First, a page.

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The bourgeoisie is always discovering new strategies for disguising the transmission of their arbitrary power. They mainly use various conversion strategies to pull this off, that is, they are always finding more secretive, cunning, elusive and camouflaged tactics to stay in power. These tactics usually involve converting one type of capital into another. The more difficult we make it for economic capital to be passed on and the more regulations we put on capital, the more capital spreads out into other areas or fields of society. If economic capital finds it hard to be economic capital, then it will convert itself into cultural capital. That way it can?t be legally and politically policed as much as it can be in the form of economic capital. Converting itself into cultural capital allows economic capital to slip through the fingers of those who try to get a firm grip on it.

The main strategy capital currently uses to keep on getting its way is the expansion of the educational system. Capital has basically interwoven the market with the university. The only way to get economic capital is to have institutionalized cultural capital. The university conceals this by acting as though its sole purpose is the betterment of young minds. In reality, it serves as the mechanism for the inheritance of wealth, undeserved privilege and arbitrary power. To get yourself one of those high-up positions in society that pays well (economic capital), you have to have the right qualifications and credentials (cultural capital). To get the right qualifications and credentials (cultural capital), you have to already have a lot of money (economic capital). So goes the loop of capitalist fuckness.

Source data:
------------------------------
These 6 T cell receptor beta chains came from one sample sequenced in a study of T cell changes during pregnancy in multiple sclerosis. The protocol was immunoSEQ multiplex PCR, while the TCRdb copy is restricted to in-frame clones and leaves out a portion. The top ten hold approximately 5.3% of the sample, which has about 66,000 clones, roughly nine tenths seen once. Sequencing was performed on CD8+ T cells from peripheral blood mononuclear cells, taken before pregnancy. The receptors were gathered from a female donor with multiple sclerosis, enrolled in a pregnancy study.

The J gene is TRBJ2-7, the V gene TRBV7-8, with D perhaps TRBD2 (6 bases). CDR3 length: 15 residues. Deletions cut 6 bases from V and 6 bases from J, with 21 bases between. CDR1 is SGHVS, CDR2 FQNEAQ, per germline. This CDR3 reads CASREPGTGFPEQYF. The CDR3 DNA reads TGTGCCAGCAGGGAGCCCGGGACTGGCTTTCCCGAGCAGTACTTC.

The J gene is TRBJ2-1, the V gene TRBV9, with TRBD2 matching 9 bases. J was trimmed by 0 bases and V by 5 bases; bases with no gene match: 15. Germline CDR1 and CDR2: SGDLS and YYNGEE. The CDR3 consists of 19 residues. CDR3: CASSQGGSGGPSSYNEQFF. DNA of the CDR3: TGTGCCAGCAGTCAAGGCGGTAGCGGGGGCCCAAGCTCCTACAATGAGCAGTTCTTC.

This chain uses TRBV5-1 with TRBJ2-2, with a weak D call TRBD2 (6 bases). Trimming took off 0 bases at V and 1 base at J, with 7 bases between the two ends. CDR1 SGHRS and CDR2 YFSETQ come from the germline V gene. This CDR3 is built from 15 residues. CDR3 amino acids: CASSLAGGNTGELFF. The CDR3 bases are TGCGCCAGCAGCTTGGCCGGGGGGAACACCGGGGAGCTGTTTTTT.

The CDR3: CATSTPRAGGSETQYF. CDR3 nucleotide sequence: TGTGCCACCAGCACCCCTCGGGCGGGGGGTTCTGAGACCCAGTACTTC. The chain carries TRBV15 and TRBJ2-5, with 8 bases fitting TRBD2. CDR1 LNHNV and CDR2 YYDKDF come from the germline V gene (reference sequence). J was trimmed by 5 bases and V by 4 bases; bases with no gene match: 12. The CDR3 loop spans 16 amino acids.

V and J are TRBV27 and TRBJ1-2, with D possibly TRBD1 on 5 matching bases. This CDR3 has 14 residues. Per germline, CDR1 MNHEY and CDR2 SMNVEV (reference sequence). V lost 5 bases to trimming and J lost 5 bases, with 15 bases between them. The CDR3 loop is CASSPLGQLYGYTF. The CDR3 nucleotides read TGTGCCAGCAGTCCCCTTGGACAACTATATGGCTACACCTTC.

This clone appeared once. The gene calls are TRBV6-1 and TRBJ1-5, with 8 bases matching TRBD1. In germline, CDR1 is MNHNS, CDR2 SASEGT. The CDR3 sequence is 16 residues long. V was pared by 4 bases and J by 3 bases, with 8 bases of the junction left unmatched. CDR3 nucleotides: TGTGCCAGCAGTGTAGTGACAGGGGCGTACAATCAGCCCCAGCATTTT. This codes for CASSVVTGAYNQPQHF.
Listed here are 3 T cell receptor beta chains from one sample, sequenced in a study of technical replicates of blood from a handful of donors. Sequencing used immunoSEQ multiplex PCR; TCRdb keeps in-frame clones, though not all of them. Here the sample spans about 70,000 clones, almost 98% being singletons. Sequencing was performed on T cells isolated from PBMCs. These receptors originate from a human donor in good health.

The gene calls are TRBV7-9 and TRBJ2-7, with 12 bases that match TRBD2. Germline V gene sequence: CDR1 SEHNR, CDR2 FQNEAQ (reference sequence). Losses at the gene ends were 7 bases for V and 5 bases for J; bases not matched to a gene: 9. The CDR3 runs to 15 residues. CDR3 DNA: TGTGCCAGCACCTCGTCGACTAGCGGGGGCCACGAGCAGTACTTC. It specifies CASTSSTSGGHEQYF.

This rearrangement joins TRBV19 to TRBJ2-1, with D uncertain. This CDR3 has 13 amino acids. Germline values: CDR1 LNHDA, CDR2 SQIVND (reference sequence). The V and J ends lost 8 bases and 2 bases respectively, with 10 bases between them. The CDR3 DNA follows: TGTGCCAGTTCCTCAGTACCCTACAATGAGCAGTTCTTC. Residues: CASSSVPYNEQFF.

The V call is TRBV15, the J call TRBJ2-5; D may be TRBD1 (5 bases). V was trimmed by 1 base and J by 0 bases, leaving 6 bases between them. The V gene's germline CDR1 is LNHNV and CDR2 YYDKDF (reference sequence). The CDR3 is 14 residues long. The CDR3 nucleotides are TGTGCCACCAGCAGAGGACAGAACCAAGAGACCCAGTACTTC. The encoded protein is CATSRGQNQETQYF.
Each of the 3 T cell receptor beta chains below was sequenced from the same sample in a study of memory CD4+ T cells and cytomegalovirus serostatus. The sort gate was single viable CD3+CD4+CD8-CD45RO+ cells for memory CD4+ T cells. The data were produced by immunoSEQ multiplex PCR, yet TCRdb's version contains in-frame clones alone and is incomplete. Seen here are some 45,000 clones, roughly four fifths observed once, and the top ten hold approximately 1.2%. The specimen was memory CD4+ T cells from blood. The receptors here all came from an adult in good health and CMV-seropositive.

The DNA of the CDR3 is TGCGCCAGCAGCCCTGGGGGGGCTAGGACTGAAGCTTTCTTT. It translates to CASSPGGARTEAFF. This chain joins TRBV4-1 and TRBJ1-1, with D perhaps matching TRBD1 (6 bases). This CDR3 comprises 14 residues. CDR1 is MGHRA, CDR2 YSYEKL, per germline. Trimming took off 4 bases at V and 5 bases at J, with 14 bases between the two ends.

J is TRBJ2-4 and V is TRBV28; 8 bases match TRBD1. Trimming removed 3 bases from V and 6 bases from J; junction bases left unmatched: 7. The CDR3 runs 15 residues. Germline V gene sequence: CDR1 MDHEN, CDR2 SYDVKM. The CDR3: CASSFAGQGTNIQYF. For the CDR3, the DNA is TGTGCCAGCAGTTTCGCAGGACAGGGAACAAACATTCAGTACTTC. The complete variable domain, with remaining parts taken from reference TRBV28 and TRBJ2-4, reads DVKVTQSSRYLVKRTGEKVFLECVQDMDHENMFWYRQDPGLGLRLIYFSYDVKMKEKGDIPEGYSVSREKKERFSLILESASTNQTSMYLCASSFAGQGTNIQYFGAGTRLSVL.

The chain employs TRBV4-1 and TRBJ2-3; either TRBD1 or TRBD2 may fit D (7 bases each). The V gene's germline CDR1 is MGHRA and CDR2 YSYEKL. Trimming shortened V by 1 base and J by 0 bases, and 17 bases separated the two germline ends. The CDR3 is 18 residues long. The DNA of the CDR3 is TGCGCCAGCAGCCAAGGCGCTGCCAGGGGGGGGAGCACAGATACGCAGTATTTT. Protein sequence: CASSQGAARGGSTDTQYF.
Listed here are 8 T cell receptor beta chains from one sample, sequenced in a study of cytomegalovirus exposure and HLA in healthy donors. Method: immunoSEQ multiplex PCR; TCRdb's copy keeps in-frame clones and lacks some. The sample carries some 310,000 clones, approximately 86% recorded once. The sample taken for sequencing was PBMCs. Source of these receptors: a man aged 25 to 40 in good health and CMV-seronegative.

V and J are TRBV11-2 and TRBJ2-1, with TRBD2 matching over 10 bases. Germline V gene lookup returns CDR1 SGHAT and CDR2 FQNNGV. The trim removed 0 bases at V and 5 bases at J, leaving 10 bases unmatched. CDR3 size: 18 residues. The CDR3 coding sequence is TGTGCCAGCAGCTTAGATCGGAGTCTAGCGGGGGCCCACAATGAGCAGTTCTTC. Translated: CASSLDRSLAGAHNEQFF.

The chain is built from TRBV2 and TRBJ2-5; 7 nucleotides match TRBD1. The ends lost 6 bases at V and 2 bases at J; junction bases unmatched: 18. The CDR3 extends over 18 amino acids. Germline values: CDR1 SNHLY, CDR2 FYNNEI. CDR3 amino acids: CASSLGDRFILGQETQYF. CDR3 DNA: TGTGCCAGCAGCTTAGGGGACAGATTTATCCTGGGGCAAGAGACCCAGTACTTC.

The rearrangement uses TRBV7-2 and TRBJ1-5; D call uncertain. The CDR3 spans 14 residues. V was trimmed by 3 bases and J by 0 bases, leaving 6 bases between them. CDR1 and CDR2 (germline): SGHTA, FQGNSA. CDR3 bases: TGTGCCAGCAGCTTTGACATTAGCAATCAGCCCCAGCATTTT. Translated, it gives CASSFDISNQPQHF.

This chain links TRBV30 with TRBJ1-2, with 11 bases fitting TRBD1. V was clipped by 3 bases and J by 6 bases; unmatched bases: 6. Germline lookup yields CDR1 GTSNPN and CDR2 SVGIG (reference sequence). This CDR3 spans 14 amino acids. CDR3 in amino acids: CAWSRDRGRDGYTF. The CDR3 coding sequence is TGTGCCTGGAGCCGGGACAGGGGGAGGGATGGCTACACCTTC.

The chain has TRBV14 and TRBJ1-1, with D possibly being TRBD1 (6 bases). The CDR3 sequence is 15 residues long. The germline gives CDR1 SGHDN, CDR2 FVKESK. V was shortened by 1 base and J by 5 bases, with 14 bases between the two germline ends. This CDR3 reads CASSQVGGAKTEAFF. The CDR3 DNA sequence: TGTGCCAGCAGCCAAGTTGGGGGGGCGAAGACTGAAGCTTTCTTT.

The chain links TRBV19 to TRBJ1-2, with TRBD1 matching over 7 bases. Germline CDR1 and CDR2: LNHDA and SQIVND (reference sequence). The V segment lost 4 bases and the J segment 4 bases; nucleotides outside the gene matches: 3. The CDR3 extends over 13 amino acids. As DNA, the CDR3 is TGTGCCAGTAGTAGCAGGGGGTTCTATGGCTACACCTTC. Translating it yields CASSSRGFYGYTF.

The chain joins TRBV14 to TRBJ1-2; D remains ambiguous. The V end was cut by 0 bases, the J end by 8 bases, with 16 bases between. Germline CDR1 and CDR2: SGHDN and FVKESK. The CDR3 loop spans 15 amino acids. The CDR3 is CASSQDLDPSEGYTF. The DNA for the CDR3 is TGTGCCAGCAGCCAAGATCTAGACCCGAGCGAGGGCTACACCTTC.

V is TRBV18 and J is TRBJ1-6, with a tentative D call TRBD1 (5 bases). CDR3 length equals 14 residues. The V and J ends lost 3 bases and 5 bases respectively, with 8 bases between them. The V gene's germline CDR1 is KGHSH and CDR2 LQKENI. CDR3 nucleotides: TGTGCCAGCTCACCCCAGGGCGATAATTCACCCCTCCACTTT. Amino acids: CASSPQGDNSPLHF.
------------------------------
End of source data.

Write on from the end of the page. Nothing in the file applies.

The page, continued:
Long story short, in a capitalist society, those without capital, without any forms of it, are totally fucked. If you don?t have economic capital, then you?re fucked. If you don?t have cultural capital, then you?re fucked. If you don?t have social capital, then you?re fucked. The game is rigged and it?s rigged against the vast majority of people. The game of capital is a shitty game. It?s a stupid game. It?s a soulless game. No wonder Tyler Durden wanted to burn it all to the ground. Fuck capital! Human beings should either make up a better game or die trying. For now, for us, the only game worth playing is the one in which we destroy the current game of capitalist fuckery and create a new and better game for the future. The new game doesn?t have to be perfect ? it just has to be better than capitalism. Death to capital or death to humankind! Capital sucks! Bourdieu rocks! The end.